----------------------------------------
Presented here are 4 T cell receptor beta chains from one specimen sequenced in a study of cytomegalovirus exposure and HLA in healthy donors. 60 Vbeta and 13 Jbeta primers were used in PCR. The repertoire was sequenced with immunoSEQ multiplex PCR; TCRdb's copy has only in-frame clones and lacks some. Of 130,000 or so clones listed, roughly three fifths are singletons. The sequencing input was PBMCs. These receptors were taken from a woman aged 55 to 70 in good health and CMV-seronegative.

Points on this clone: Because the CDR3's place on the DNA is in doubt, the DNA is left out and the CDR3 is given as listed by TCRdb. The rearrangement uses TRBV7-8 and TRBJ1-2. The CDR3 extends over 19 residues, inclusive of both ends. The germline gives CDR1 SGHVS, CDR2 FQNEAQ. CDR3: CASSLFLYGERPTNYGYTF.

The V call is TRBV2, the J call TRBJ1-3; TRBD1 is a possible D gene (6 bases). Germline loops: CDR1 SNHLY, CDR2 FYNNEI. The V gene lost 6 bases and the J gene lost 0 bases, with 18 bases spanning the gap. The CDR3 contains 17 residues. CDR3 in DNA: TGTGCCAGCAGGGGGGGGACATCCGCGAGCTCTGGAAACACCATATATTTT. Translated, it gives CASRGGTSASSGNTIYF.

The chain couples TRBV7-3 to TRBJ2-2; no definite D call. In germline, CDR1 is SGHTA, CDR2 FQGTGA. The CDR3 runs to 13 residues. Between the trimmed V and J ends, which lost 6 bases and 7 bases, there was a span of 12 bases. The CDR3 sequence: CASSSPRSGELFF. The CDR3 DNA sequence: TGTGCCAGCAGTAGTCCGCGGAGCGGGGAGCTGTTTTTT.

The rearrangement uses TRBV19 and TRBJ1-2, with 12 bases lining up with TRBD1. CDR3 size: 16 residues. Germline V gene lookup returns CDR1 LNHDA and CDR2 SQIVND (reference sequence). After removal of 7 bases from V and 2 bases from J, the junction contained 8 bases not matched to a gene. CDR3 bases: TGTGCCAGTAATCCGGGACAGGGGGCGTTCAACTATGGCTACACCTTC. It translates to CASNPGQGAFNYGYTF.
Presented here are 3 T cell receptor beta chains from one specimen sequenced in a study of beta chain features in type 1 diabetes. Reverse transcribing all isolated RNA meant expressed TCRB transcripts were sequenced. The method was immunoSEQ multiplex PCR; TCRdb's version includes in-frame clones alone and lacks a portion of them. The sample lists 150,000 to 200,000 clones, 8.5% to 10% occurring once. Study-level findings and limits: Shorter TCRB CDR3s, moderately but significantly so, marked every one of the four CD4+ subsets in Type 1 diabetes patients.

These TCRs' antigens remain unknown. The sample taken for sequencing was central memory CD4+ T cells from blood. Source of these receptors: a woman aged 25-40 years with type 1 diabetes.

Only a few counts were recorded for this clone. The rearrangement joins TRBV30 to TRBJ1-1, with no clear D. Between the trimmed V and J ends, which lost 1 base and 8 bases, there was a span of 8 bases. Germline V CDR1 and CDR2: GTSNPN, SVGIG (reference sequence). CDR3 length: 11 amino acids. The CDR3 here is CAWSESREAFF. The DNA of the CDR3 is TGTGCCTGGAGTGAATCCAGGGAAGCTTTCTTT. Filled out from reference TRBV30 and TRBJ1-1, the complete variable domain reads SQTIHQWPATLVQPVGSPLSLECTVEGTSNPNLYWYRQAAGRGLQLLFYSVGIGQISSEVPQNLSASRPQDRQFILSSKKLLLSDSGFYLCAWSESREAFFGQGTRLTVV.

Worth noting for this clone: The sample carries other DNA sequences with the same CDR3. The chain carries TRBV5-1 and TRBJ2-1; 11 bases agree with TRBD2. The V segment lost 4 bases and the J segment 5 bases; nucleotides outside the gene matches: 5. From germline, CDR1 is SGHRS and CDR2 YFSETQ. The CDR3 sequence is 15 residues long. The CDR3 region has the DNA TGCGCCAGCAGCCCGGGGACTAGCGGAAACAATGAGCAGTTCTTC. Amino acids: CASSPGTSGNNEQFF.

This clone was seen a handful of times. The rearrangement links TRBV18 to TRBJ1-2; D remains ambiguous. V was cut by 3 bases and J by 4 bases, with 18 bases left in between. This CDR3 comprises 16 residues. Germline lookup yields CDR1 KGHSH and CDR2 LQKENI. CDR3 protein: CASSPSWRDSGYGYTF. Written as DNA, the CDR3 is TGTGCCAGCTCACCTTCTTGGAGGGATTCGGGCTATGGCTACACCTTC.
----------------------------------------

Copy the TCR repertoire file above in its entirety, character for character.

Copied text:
Presented here are 4 T cell receptor beta chains from one specimen sequenced in a study of cytomegalovirus exposure and HLA in healthy donors. 60 Vbeta and 13 Jbeta primers were used in PCR. The repertoire was sequenced with immunoSEQ multiplex PCR; TCRdb's copy has only in-frame clones and lacks some. Of 130,000 or so clones listed, roughly three fifths are singletons. The sequencing input was PBMCs. These receptors were taken from a woman aged 55 to 70 in good health and CMV-seronegative.

Points on this clone: Because the CDR3's place on the DNA is in doubt, the DNA is left out and the CDR3 is given as listed by TCRdb. The rearrangement uses TRBV7-8 and TRBJ1-2. The CDR3 extends over 19 residues, inclusive of both ends. The germline gives CDR1 SGHVS, CDR2 FQNEAQ. CDR3: CASSLFLYGERPTNYGYTF.

The V call is TRBV2, the J call TRBJ1-3; TRBD1 is a possible D gene (6 bases). Germline loops: CDR1 SNHLY, CDR2 FYNNEI. The V gene lost 6 bases and the J gene lost 0 bases, with 18 bases spanning the gap. The CDR3 contains 17 residues. CDR3 in DNA: TGTGCCAGCAGGGGGGGGACATCCGCGAGCTCTGGAAACACCATATATTTT. Translated, it gives CASRGGTSASSGNTIYF.

The chain couples TRBV7-3 to TRBJ2-2; no definite D call. In germline, CDR1 is SGHTA, CDR2 FQGTGA. The CDR3 runs to 13 residues. Between the trimmed V and J ends, which lost 6 bases and 7 bases, there was a span of 12 bases. The CDR3 sequence: CASSSPRSGELFF. The CDR3 DNA sequence: TGTGCCAGCAGTAGTCCGCGGAGCGGGGAGCTGTTTTTT.

The rearrangement uses TRBV19 and TRBJ1-2, with 12 bases lining up with TRBD1. CDR3 size: 16 residues. Germline V gene lookup returns CDR1 LNHDA and CDR2 SQIVND (reference sequence). After removal of 7 bases from V and 2 bases from J, the junction contained 8 bases not matched to a gene. CDR3 bases: TGTGCCAGTAATCCGGGACAGGGGGCGTTCAACTATGGCTACACCTTC. It translates to CASNPGQGAFNYGYTF.
Presented here are 3 T cell receptor beta chains from one specimen sequenced in a study of beta chain features in type 1 diabetes. Reverse transcribing all isolated RNA meant expressed TCRB transcripts were sequenced. The method was immunoSEQ multiplex PCR; TCRdb's version includes in-frame clones alone and lacks a portion of them. The sample lists 150,000 to 200,000 clones, 8.5% to 10% occurring once. Study-level findings and limits: Shorter TCRB CDR3s, moderately but significantly so, marked every one of the four CD4+ subsets in Type 1 diabetes patients.

These TCRs' antigens remain unknown. The sample taken for sequencing was central memory CD4+ T cells from blood. Source of these receptors: a woman aged 25-40 years with type 1 diabetes.

Only a few counts were recorded for this clone. The rearrangement joins TRBV30 to TRBJ1-1, with no clear D. Between the trimmed V and J ends, which lost 1 base and 8 bases, there was a span of 8 bases. Germline V CDR1 and CDR2: GTSNPN, SVGIG (reference sequence). CDR3 length: 11 amino acids. The CDR3 here is CAWSESREAFF. The DNA of the CDR3 is TGTGCCTGGAGTGAATCCAGGGAAGCTTTCTTT. Filled out from reference TRBV30 and TRBJ1-1, the complete variable domain reads SQTIHQWPATLVQPVGSPLSLECTVEGTSNPNLYWYRQAAGRGLQLLFYSVGIGQISSEVPQNLSASRPQDRQFILSSKKLLLSDSGFYLCAWSESREAFFGQGTRLTVV.

Worth noting for this clone: The sample carries other DNA sequences with the same CDR3. The chain carries TRBV5-1 and TRBJ2-1; 11 bases agree with TRBD2. The V segment lost 4 bases and the J segment 5 bases; nucleotides outside the gene matches: 5. From germline, CDR1 is SGHRS and CDR2 YFSETQ. The CDR3 sequence is 15 residues long. The CDR3 region has the DNA TGCGCCAGCAGCCCGGGGACTAGCGGAAACAATGAGCAGTTCTTC. Amino acids: CASSPGTSGNNEQFF.

This clone was seen a handful of times. The rearrangement links TRBV18 to TRBJ1-2; D remains ambiguous. V was cut by 3 bases and J by 4 bases, with 18 bases left in between. This CDR3 comprises 16 residues. Germline lookup yields CDR1 KGHSH and CDR2 LQKENI. CDR3 protein: CASSPSWRDSGYGYTF. Written as DNA, the CDR3 is TGTGCCAGCTCACCTTCTTGGAGGGATTCGGGCTATGGCTACACCTTC.